Lake Michigan basin statistics
- Length: 307 mi (494 km)
- Breadth: 118 mi (190 km)
- Elevation: 577.5 ft (176 m)
- Depth: 279 ft (85 m) average; 923 ft (281 m) maximum
- Volume: 1,180 cubic mi (4,918 cubic km)
- Water surface area: 22,300 square mi (57,753 square km)
- Drainage basin area: 45,600 square mi (118,095 square km)
- Shoreline length: 1,640 mi (2,639 km), including islands
- Outlet: Straits of Mackinac to Lake Huron
- Retention or replacement time: 62 years
- Population: 12+ million*
* Includes metropolitan Chicago, which is not part of the drainage basin, but uses Lake Michigan for drinking water.
Lake Michigan’s main basin contains cold, clear, nutrient-poor water. This provides good habitat for trout, salmon, whitefish, and other coldwater species, but the amount of food available in open water has dropped in recent years. Open-water prey fish such as alewife and
bloater have declined dramatically since the 1980s.
Large rivers and associated inland lakes formed by drowned river mouths provide important habitat connections and nutrient inputs. In certain areas, excess nutrients create blooms of algae that die off and decompose, creating oxygen-deprived “dead zones.” Green Bay, considered the world’s largest freshwater estuary, is particularly vulnerable to these events. In shallow, rocky areas of the lake, excess nutrients can fuel the growth of bottom-dwelling algae that washes ashore and fouls beaches. The rotting algal muck can also harbor bacteria implicated in die-offs of fish and waterfowl in northern Lake Michigan.
Spawning fish often move into rivers or use rocky reefs in Lake Michigan’s main basin. Dam removal and management efforts have improved conditions for spawning fish in many rivers. Many rivers in the northeastern part of the basin support naturally-reproducing runs of introduced salmon.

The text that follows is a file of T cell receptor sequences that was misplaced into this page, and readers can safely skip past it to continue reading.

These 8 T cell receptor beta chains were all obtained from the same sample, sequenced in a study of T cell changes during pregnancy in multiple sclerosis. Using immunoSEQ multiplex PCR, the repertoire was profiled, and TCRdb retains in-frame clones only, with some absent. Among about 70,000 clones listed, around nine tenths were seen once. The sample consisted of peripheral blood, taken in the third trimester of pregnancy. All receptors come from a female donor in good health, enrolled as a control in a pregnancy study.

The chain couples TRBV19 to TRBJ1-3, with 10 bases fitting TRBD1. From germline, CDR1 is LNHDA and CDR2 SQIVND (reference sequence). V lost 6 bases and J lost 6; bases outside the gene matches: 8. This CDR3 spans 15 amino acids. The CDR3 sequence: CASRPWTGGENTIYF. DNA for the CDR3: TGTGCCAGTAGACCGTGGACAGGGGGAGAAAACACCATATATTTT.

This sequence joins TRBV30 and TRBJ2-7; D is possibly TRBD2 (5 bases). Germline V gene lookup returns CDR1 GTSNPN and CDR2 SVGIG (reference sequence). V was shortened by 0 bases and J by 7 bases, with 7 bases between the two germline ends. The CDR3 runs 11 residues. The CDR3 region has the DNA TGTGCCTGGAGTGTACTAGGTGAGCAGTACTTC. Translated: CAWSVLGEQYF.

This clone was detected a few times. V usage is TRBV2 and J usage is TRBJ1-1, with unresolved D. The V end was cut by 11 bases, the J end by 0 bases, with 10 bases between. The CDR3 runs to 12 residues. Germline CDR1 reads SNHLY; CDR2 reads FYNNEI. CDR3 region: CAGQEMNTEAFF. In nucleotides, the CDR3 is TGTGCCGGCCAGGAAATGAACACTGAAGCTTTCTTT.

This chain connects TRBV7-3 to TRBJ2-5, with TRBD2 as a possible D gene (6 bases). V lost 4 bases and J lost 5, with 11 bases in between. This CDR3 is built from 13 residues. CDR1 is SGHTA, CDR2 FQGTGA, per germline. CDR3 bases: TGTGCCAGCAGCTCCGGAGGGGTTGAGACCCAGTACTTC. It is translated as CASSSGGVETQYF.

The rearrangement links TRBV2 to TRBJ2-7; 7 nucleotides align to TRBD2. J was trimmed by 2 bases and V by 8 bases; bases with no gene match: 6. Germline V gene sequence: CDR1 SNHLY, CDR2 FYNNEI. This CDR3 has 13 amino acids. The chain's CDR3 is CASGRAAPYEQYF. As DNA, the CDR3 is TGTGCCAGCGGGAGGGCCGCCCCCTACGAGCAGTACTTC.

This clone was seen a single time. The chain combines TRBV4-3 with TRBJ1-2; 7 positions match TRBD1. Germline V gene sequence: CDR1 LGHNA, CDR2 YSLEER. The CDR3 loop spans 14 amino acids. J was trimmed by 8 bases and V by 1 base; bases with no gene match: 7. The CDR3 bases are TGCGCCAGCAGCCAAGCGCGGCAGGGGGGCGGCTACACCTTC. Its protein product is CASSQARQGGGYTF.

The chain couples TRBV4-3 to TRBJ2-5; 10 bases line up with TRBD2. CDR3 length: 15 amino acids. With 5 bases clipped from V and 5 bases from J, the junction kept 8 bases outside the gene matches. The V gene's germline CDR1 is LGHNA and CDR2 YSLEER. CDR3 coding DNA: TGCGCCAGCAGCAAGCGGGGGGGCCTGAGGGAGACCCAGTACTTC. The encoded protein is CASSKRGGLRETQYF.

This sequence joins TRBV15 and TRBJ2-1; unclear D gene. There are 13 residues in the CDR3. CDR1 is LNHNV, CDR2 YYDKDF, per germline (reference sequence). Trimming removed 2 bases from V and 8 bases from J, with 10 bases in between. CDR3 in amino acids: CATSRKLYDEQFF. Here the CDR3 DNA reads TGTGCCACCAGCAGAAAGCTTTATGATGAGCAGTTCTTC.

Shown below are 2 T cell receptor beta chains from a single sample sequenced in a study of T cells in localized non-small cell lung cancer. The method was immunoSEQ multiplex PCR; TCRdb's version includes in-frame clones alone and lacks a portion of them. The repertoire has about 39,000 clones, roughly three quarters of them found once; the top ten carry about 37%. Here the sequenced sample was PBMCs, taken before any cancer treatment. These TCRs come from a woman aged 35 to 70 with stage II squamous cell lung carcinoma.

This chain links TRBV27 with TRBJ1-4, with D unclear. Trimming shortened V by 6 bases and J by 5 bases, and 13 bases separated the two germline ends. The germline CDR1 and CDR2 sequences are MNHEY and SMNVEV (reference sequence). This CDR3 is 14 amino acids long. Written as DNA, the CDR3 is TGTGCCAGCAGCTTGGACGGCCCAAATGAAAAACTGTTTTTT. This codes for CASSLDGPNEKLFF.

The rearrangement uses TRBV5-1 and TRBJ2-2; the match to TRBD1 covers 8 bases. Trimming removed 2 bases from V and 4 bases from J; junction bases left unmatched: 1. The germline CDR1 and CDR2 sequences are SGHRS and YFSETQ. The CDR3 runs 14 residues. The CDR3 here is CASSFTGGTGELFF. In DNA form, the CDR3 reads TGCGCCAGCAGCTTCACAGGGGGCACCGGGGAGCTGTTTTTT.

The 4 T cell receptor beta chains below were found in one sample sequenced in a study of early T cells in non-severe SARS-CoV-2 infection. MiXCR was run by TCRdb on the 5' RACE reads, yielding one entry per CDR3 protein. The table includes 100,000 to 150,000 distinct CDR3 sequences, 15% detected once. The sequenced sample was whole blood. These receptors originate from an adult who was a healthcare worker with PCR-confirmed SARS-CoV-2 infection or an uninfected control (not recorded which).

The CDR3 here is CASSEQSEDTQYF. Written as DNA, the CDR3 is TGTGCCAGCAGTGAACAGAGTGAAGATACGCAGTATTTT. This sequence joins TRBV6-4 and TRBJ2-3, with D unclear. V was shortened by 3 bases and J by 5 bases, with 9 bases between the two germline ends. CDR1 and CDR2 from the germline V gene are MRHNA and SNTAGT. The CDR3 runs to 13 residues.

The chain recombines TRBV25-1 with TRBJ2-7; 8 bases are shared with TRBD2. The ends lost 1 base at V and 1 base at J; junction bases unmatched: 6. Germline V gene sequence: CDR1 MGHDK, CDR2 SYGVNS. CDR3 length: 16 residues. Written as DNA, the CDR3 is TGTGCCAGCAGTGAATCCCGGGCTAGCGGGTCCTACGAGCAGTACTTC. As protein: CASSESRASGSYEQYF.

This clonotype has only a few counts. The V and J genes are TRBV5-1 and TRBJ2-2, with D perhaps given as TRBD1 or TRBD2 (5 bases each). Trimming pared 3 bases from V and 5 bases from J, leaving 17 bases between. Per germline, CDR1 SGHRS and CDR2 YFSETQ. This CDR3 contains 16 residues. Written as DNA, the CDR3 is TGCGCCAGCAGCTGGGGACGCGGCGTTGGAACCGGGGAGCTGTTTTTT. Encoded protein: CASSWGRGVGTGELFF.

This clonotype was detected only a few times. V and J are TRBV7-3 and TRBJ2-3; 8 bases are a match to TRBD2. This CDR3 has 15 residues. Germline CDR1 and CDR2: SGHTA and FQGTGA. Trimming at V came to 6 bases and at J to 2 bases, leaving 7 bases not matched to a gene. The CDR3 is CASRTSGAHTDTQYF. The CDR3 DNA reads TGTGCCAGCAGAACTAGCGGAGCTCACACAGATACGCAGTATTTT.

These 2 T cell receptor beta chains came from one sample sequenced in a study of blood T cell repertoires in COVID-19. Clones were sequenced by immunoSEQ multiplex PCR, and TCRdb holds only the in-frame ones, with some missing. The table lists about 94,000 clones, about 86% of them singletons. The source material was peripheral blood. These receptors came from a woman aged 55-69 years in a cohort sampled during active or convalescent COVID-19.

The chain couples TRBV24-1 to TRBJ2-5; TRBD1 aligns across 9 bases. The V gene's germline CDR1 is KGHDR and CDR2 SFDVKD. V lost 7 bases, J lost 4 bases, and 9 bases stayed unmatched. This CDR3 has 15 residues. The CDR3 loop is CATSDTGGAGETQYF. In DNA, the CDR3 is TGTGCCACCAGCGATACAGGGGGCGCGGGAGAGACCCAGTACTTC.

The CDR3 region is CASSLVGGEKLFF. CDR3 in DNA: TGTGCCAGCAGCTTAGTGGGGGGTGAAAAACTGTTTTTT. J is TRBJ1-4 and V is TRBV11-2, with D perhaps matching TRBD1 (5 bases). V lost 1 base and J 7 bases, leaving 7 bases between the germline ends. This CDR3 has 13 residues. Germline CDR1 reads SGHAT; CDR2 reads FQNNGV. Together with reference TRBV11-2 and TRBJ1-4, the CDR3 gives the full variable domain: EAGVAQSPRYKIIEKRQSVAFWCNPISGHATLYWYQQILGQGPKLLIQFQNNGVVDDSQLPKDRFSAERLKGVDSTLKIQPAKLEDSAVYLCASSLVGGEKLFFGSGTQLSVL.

Though 136 fish species appear in the Lake Michigan watershed, only 68 are found in the lake itself. Five deepwater cisco species disappeared from the lake due to overfishing and invasive species. Native strains of lake trout were also extirpated by the mid-1950s. Harvest limits, habitat restoration, water quality regulations, and stocking programs have aided in partial recovery of some species, including lake trout, cisco, lake sturgeon, and Great Lakes muskellunge.
Lake Michigan is the birthplace of the Great Lakes salmon fishery. Coho salmon were successfully stocked in the Platte River in 1966, and chinook salmon followed in 1967. Recreational salmon and trout fisheries have fluctuated over the past fifty years, but Lake Michigan still supports a large charter fishing fleet that primarily targets the “big five” salmonines: chinook salmon, coho salmon, steelhead (rainbow trout), brown trout, and lake trout.
Some bays and drowned river mouth lakes offer excellent fishing for other species, including walleye and smallmouth bass. Lake whitefish continues to be the most popular and valuable commercial species on Lake Michigan, although catches have declined in recent years. State-licensed commercial fishers operate in Wisconsin and Michigan waters, and tribal commercial and subsistence fisheries operate in 1836 Treaty waters of northern Lake Michigan. In Illinois and Indiana, commercial fisheries for yellow perch closed in 1997.
After Lake Erie, the Lake Michigan basin has the second highest population. Major urban centers include Chicago, IL; Milwaukee, WI; and Green Bay, WI, each relying on the lake for shipping, municipal, and industrial water use. Chicago also uses canals and water control structures to drain up to 2.1 billion gallons of Lake Michigan water per day into the Mississippi River. Originally designed for wastewater management, the canals also affect invasive species introductions, navigation, and flood control.
The basin is a mix of residential, agricultural, and forested land with the majority of undeveloped land found in the northern part. Many popular vacation destinations attract tourists to the Lake Michigan shoreline. The rocky points, islands, and protected bays of northern Lake Michigan are a draw for communities along Wisconsin’s Door Peninsula and Michigan resort towns like Petoskey and Traverse City. Sandy beaches and dunes stretch along most of Lake Michigan’s eastern shore from Indiana Dunes National Lakeshore in the south to Sleeping Bear Dunes National Lakeshore in the north.